Minister of Finance Colm Imbert has issued an explanatory release this morning, to correct and clarify what he describes as a “misleading article” in the Trinidad and Tobago Guardian.
He said this country’s credit rating by global ratings agency S&P remains at BBB-/A-3, and its investment grade rating has not changed.
Here is the full text of the Minister’s statement…
Misleading Guardian Article on Trinidad and Tobago’s Credit Rating
Trinidad and Tobago’s Credit Rating has NOT been Downgraded
The Minister of Finance, Hon. Colm Imbert, MP, has taken note of an extremely inaccurate and misleading article in today’s (July 28, 2021) edition of Trinidad and Tobago Guardian entitled “S&P Market Intelligence Downgrades T&T”.
Apart from the misleading headline, the article in the body of its text falsely claimed that Trinidad and Tobago is being downgraded by S&P Global Ratings.
However, this is entirely untrue, as in truth and in fact, Trinidad and Tobago’s long term sovereign credit rating has been AFFIRMED by S&P at BBB-, which is an Investment Grade Rating, and we have thus NOT been downgraded.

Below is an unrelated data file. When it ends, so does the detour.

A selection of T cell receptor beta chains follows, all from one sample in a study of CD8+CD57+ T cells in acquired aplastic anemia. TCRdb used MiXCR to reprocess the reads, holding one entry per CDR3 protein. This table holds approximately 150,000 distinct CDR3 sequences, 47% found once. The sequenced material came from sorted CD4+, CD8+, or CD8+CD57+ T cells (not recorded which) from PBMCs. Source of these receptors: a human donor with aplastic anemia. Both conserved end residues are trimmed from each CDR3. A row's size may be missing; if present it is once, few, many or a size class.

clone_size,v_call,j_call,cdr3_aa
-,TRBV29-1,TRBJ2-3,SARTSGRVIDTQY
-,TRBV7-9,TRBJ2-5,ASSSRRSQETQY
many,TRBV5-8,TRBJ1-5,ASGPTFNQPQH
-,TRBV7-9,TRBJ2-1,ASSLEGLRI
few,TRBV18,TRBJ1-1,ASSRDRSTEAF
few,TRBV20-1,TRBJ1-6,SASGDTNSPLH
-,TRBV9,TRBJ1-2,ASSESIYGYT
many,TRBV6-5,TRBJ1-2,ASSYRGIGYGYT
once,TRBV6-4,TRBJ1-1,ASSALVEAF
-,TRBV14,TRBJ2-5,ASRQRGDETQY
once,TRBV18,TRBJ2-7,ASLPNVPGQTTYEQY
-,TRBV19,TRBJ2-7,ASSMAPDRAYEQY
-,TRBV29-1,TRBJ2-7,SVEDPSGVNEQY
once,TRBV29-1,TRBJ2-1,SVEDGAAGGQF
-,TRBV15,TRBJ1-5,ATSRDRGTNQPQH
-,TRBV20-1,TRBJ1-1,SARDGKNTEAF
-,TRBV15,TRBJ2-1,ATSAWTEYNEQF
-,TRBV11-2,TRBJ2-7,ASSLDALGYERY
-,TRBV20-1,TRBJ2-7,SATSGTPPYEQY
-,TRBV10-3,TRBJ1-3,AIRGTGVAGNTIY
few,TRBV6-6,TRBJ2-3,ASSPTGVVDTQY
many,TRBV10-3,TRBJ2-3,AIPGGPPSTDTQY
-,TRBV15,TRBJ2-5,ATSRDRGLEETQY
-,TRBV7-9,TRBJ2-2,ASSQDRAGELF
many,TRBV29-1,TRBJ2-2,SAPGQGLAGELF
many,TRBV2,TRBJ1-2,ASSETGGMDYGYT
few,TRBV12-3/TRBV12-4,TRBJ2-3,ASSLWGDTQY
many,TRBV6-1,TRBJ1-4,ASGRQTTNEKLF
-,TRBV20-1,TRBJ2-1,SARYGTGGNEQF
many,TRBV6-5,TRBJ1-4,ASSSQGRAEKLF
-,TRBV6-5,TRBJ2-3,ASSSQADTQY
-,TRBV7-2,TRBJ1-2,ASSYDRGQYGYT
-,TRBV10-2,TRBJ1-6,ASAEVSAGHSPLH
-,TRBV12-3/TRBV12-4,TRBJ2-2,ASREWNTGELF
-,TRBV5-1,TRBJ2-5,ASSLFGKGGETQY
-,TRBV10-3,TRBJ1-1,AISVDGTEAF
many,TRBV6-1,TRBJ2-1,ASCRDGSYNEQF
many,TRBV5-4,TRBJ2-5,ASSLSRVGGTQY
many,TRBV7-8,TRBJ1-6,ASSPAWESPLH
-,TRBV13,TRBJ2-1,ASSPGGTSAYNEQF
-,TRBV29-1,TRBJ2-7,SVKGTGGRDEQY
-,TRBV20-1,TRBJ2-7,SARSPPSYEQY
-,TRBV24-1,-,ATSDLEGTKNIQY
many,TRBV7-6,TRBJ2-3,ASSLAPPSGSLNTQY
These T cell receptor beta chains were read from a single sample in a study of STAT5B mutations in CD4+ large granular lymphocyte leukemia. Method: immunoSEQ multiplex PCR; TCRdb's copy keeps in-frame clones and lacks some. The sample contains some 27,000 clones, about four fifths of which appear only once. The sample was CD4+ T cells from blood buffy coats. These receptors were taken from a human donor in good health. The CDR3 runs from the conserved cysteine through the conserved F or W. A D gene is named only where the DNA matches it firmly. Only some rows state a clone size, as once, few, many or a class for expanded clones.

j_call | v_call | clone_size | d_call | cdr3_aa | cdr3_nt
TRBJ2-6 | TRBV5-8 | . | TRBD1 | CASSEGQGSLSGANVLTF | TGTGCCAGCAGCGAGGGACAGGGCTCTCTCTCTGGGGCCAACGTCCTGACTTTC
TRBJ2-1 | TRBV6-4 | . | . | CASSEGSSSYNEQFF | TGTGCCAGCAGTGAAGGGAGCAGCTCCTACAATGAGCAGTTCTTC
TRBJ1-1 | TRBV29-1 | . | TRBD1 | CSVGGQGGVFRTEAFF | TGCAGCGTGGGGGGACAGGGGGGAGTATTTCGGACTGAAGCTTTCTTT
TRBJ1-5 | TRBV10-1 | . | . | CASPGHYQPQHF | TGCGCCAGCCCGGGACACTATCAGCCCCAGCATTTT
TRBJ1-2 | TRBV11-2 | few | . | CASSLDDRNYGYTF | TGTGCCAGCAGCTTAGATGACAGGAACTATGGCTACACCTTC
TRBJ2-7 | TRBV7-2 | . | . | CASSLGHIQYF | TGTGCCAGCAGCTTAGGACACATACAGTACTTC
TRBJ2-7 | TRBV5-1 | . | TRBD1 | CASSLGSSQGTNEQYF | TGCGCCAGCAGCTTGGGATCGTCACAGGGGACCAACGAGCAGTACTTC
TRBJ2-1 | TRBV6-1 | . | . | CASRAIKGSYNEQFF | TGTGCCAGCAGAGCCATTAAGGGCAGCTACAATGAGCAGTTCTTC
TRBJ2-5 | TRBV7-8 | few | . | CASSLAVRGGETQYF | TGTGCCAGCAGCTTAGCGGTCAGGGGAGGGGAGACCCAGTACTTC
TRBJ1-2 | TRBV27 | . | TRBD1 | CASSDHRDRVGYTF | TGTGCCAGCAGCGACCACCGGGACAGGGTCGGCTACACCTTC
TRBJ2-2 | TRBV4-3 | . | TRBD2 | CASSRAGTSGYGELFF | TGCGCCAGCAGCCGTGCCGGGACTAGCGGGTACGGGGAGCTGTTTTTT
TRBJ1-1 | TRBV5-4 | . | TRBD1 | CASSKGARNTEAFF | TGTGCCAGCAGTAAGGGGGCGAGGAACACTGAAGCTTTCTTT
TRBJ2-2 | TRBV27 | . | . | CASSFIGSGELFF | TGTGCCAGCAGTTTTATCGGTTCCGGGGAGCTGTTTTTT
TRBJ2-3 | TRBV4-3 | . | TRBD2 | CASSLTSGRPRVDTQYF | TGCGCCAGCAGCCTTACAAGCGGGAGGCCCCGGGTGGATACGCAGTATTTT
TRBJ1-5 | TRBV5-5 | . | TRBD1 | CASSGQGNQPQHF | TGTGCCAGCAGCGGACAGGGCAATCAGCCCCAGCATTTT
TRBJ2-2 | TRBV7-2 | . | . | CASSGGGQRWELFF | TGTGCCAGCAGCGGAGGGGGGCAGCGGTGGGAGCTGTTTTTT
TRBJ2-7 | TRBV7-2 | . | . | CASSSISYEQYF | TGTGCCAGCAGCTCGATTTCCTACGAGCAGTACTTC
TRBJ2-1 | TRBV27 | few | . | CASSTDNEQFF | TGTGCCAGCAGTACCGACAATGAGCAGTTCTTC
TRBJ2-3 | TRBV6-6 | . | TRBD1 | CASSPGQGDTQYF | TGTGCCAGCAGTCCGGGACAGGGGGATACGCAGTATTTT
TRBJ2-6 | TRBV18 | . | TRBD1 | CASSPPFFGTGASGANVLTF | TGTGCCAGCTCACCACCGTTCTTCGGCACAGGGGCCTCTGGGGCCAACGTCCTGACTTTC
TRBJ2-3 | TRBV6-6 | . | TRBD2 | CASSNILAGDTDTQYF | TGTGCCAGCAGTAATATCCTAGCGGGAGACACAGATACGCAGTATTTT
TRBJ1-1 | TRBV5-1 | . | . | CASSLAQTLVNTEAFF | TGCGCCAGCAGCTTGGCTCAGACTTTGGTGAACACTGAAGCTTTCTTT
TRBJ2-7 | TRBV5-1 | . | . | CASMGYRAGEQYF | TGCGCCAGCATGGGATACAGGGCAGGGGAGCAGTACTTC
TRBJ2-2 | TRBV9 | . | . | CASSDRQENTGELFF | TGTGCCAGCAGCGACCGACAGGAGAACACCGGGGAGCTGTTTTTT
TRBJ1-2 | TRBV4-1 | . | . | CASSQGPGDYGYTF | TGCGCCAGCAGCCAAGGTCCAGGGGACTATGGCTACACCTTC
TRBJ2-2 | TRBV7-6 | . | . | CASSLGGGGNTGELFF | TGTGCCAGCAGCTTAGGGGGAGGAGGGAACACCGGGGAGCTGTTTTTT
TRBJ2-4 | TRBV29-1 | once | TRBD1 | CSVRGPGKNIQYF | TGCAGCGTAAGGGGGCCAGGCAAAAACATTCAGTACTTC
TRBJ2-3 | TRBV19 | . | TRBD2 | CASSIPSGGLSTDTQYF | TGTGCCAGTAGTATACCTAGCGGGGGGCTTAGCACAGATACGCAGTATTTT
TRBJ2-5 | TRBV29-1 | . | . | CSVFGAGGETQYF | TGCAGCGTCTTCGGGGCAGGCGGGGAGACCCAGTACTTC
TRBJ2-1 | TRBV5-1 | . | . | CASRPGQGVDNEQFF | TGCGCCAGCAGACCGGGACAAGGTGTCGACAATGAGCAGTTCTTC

When a credit rating is affirmed, it REMAINS THE SAME.
The truth is that the first words in the bold headline in S&P’s published Research Update on the Republic of Trinidad and Tobago dated July 27, 2021 states clearly as follows: “Trinidad and Tobago BBB-/A-3 Rating Affirmed”.
Further, the first line in the Overview in S&P’s Update states that “Trinidad and Tobago’s expected fiscal consolidation and its sizable Government assets will continue to support the investment-grade rating.”
All that has occurred is that Trinidad and Tobago’s outlook has been adjusted from stable to negative as a result of the negative impact of the Covid-19 pandemic and economic challenges in the energy sector. However, it is well established that a change in outlook is NOT a rating change and is merely a projection of the potential, i.e. a one in three chance, of a rating change over the next one to two years.
However, on the flip side, S&P has stated clearly in its July 27, 2021 Research Update that it “expects the decline in energy production to reverse over the next two years and the Trinidad and Tobago economy to return to growth by next year.”
In this regard, Trinidad and Tobago is unique in the Region by being able to maintain for yet another year in the midst of a global pandemic the best credit rating of all CARICOM countries and one of the best ratings in the entire Latin American area. One would have thought that the Guardian would have been aware of this fact.
Surely, therefore, the Guardian can do better than this and be less negative and more professional and accurate in its analysis.